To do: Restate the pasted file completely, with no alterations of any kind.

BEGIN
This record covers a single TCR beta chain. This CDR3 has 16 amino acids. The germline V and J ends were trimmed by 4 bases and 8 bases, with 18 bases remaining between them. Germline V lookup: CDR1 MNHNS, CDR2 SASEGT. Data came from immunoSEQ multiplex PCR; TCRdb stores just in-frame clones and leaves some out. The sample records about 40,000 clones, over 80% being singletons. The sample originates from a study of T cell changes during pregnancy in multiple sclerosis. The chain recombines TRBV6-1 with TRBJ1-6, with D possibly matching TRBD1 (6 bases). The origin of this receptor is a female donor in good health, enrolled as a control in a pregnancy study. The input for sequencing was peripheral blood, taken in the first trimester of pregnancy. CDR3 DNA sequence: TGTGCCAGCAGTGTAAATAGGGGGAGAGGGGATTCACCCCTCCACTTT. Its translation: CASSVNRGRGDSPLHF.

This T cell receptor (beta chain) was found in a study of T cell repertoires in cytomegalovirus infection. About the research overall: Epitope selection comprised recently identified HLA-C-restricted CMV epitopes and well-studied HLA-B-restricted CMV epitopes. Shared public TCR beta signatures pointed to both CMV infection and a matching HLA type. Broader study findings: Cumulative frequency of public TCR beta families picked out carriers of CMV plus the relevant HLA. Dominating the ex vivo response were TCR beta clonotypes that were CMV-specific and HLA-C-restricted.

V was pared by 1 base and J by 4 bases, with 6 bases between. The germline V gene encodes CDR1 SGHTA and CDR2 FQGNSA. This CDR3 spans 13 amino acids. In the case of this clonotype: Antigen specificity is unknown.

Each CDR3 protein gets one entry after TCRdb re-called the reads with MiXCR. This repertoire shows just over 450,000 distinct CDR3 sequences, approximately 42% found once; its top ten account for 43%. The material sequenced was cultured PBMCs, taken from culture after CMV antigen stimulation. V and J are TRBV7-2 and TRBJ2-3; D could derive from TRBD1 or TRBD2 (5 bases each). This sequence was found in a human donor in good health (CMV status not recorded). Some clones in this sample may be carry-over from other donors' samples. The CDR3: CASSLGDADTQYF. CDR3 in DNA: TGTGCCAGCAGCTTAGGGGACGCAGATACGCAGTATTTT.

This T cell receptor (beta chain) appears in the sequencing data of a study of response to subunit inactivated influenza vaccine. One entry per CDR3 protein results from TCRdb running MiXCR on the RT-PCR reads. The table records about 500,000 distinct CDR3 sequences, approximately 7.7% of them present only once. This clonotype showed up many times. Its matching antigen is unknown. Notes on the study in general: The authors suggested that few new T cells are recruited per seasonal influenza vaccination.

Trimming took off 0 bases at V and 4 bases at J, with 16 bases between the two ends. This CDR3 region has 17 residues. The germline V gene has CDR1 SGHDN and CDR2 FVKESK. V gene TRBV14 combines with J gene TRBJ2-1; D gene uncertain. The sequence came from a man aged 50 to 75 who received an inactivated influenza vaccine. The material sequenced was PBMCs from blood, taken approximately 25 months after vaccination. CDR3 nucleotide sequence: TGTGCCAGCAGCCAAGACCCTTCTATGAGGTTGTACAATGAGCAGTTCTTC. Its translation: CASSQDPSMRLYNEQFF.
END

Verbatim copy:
This record covers a single TCR beta chain. This CDR3 has 16 amino acids. The germline V and J ends were trimmed by 4 bases and 8 bases, with 18 bases remaining between them. Germline V lookup: CDR1 MNHNS, CDR2 SASEGT. Data came from immunoSEQ multiplex PCR; TCRdb stores just in-frame clones and leaves some out. The sample records about 40,000 clones, over 80% being singletons. The sample originates from a study of T cell changes during pregnancy in multiple sclerosis. The chain recombines TRBV6-1 with TRBJ1-6, with D possibly matching TRBD1 (6 bases). The origin of this receptor is a female donor in good health, enrolled as a control in a pregnancy study. The input for sequencing was peripheral blood, taken in the first trimester of pregnancy. CDR3 DNA sequence: TGTGCCAGCAGTGTAAATAGGGGGAGAGGGGATTCACCCCTCCACTTT. Its translation: CASSVNRGRGDSPLHF.

This T cell receptor (beta chain) was found in a study of T cell repertoires in cytomegalovirus infection. About the research overall: Epitope selection comprised recently identified HLA-C-restricted CMV epitopes and well-studied HLA-B-restricted CMV epitopes. Shared public TCR beta signatures pointed to both CMV infection and a matching HLA type. Broader study findings: Cumulative frequency of public TCR beta families picked out carriers of CMV plus the relevant HLA. Dominating the ex vivo response were TCR beta clonotypes that were CMV-specific and HLA-C-restricted.

V was pared by 1 base and J by 4 bases, with 6 bases between. The germline V gene encodes CDR1 SGHTA and CDR2 FQGNSA. This CDR3 spans 13 amino acids. In the case of this clonotype: Antigen specificity is unknown.

Each CDR3 protein gets one entry after TCRdb re-called the reads with MiXCR. This repertoire shows just over 450,000 distinct CDR3 sequences, approximately 42% found once; its top ten account for 43%. The material sequenced was cultured PBMCs, taken from culture after CMV antigen stimulation. V and J are TRBV7-2 and TRBJ2-3; D could derive from TRBD1 or TRBD2 (5 bases each). This sequence was found in a human donor in good health (CMV status not recorded). Some clones in this sample may be carry-over from other donors' samples. The CDR3: CASSLGDADTQYF. CDR3 in DNA: TGTGCCAGCAGCTTAGGGGACGCAGATACGCAGTATTTT.

This T cell receptor (beta chain) appears in the sequencing data of a study of response to subunit inactivated influenza vaccine. One entry per CDR3 protein results from TCRdb running MiXCR on the RT-PCR reads. The table records about 500,000 distinct CDR3 sequences, approximately 7.7% of them present only once. This clonotype showed up many times. Its matching antigen is unknown. Notes on the study in general: The authors suggested that few new T cells are recruited per seasonal influenza vaccination.

Trimming took off 0 bases at V and 4 bases at J, with 16 bases between the two ends. This CDR3 region has 17 residues. The germline V gene has CDR1 SGHDN and CDR2 FVKESK. V gene TRBV14 combines with J gene TRBJ2-1; D gene uncertain. The sequence came from a man aged 50 to 75 who received an inactivated influenza vaccine. The material sequenced was PBMCs from blood, taken approximately 25 months after vaccination. CDR3 nucleotide sequence: TGTGCCAGCAGCCAAGACCCTTCTATGAGGTTGTACAATGAGCAGTTCTTC. Its translation: CASSQDPSMRLYNEQFF.